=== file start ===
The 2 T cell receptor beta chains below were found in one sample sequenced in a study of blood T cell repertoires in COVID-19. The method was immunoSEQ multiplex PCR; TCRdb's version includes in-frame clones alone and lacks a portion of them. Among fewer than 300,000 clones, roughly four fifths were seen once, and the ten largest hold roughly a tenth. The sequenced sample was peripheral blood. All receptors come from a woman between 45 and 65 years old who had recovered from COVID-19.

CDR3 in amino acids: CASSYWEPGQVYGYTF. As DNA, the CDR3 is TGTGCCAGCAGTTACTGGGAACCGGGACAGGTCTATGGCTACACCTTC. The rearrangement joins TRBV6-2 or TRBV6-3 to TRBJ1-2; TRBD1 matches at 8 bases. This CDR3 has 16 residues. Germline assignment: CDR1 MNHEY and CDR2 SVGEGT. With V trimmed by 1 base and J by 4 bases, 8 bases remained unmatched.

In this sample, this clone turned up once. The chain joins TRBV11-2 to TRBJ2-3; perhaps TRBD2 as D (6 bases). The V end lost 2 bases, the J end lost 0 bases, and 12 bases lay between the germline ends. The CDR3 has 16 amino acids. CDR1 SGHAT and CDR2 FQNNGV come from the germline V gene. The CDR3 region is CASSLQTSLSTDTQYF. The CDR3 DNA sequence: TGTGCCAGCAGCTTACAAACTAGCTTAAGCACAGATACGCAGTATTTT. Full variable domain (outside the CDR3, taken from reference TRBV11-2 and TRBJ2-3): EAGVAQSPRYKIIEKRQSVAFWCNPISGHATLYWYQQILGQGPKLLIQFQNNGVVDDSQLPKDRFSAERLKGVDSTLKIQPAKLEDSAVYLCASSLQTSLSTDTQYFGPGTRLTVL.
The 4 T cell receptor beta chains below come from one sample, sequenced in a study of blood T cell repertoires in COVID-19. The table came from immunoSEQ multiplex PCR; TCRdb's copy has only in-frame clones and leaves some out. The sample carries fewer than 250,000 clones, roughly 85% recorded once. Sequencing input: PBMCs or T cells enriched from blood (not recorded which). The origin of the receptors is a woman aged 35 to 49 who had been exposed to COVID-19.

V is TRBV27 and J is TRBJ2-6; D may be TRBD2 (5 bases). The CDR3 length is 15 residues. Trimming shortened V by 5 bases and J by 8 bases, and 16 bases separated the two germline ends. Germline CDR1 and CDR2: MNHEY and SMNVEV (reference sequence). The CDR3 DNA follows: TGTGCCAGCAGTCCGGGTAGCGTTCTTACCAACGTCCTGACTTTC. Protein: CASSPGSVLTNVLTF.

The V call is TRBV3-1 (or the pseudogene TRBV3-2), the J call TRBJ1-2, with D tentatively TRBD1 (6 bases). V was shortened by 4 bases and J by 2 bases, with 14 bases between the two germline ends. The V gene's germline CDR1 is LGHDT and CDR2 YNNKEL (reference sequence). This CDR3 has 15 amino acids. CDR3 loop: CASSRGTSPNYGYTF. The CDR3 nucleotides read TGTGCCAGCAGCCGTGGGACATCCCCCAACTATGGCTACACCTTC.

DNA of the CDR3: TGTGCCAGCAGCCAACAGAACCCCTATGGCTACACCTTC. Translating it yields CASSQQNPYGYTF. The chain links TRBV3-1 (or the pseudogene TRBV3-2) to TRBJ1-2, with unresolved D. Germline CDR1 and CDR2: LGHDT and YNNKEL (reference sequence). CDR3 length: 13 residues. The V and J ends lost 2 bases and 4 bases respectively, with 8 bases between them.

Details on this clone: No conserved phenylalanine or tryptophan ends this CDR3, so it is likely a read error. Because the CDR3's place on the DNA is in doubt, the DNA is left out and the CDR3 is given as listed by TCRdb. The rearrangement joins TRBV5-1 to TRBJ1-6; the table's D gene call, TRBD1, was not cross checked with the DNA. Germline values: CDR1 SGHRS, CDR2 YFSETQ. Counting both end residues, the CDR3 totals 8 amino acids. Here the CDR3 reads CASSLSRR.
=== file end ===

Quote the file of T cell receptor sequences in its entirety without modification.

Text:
The 2 T cell receptor beta chains below were found in one sample sequenced in a study of blood T cell repertoires in COVID-19. The method was immunoSEQ multiplex PCR; TCRdb's version includes in-frame clones alone and lacks a portion of them. Among fewer than 300,000 clones, roughly four fifths were seen once, and the ten largest hold roughly a tenth. The sequenced sample was peripheral blood. All receptors come from a woman between 45 and 65 years old who had recovered from COVID-19.

CDR3 in amino acids: CASSYWEPGQVYGYTF. As DNA, the CDR3 is TGTGCCAGCAGTTACTGGGAACCGGGACAGGTCTATGGCTACACCTTC. The rearrangement joins TRBV6-2 or TRBV6-3 to TRBJ1-2; TRBD1 matches at 8 bases. This CDR3 has 16 residues. Germline assignment: CDR1 MNHEY and CDR2 SVGEGT. With V trimmed by 1 base and J by 4 bases, 8 bases remained unmatched.

In this sample, this clone turned up once. The chain joins TRBV11-2 to TRBJ2-3; perhaps TRBD2 as D (6 bases). The V end lost 2 bases, the J end lost 0 bases, and 12 bases lay between the germline ends. The CDR3 has 16 amino acids. CDR1 SGHAT and CDR2 FQNNGV come from the germline V gene. The CDR3 region is CASSLQTSLSTDTQYF. The CDR3 DNA sequence: TGTGCCAGCAGCTTACAAACTAGCTTAAGCACAGATACGCAGTATTTT. Full variable domain (outside the CDR3, taken from reference TRBV11-2 and TRBJ2-3): EAGVAQSPRYKIIEKRQSVAFWCNPISGHATLYWYQQILGQGPKLLIQFQNNGVVDDSQLPKDRFSAERLKGVDSTLKIQPAKLEDSAVYLCASSLQTSLSTDTQYFGPGTRLTVL.
The 4 T cell receptor beta chains below come from one sample, sequenced in a study of blood T cell repertoires in COVID-19. The table came from immunoSEQ multiplex PCR; TCRdb's copy has only in-frame clones and leaves some out. The sample carries fewer than 250,000 clones, roughly 85% recorded once. Sequencing input: PBMCs or T cells enriched from blood (not recorded which). The origin of the receptors is a woman aged 35 to 49 who had been exposed to COVID-19.

V is TRBV27 and J is TRBJ2-6; D may be TRBD2 (5 bases). The CDR3 length is 15 residues. Trimming shortened V by 5 bases and J by 8 bases, and 16 bases separated the two germline ends. Germline CDR1 and CDR2: MNHEY and SMNVEV (reference sequence). The CDR3 DNA follows: TGTGCCAGCAGTCCGGGTAGCGTTCTTACCAACGTCCTGACTTTC. Protein: CASSPGSVLTNVLTF.

The V call is TRBV3-1 (or the pseudogene TRBV3-2), the J call TRBJ1-2, with D tentatively TRBD1 (6 bases). V was shortened by 4 bases and J by 2 bases, with 14 bases between the two germline ends. The V gene's germline CDR1 is LGHDT and CDR2 YNNKEL (reference sequence). This CDR3 has 15 amino acids. CDR3 loop: CASSRGTSPNYGYTF. The CDR3 nucleotides read TGTGCCAGCAGCCGTGGGACATCCCCCAACTATGGCTACACCTTC.

DNA of the CDR3: TGTGCCAGCAGCCAACAGAACCCCTATGGCTACACCTTC. Translating it yields CASSQQNPYGYTF. The chain links TRBV3-1 (or the pseudogene TRBV3-2) to TRBJ1-2, with unresolved D. Germline CDR1 and CDR2: LGHDT and YNNKEL (reference sequence). CDR3 length: 13 residues. The V and J ends lost 2 bases and 4 bases respectively, with 8 bases between them.

Details on this clone: No conserved phenylalanine or tryptophan ends this CDR3, so it is likely a read error. Because the CDR3's place on the DNA is in doubt, the DNA is left out and the CDR3 is given as listed by TCRdb. The rearrangement joins TRBV5-1 to TRBJ1-6; the table's D gene call, TRBD1, was not cross checked with the DNA. Germline values: CDR1 SGHRS, CDR2 YFSETQ. Counting both end residues, the CDR3 totals 8 amino acids. Here the CDR3 reads CASSLSRR.